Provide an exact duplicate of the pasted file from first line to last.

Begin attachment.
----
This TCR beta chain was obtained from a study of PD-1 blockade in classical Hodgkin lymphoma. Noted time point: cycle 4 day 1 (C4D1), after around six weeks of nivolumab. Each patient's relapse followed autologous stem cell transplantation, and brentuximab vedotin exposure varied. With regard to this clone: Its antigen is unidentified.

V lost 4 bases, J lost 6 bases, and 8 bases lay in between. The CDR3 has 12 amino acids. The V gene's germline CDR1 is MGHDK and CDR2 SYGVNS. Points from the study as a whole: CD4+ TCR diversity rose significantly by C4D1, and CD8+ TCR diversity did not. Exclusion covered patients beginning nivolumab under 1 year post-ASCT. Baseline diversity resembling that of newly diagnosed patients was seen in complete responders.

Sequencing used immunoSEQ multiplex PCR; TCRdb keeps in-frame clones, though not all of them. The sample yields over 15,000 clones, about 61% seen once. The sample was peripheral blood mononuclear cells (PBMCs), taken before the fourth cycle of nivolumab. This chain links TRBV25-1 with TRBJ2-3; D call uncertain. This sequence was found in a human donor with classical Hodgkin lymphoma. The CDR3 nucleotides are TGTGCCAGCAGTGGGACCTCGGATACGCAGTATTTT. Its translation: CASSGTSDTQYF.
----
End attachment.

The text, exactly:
This TCR beta chain was obtained from a study of PD-1 blockade in classical Hodgkin lymphoma. Noted time point: cycle 4 day 1 (C4D1), after around six weeks of nivolumab. Each patient's relapse followed autologous stem cell transplantation, and brentuximab vedotin exposure varied. With regard to this clone: Its antigen is unidentified.

V lost 4 bases, J lost 6 bases, and 8 bases lay in between. The CDR3 has 12 amino acids. The V gene's germline CDR1 is MGHDK and CDR2 SYGVNS. Points from the study as a whole: CD4+ TCR diversity rose significantly by C4D1, and CD8+ TCR diversity did not. Exclusion covered patients beginning nivolumab under 1 year post-ASCT. Baseline diversity resembling that of newly diagnosed patients was seen in complete responders.

Sequencing used immunoSEQ multiplex PCR; TCRdb keeps in-frame clones, though not all of them. The sample yields over 15,000 clones, about 61% seen once. The sample was peripheral blood mononuclear cells (PBMCs), taken before the fourth cycle of nivolumab. This chain links TRBV25-1 with TRBJ2-3; D call uncertain. This sequence was found in a human donor with classical Hodgkin lymphoma. The CDR3 nucleotides are TGTGCCAGCAGTGGGACCTCGGATACGCAGTATTTT. Its translation: CASSGTSDTQYF.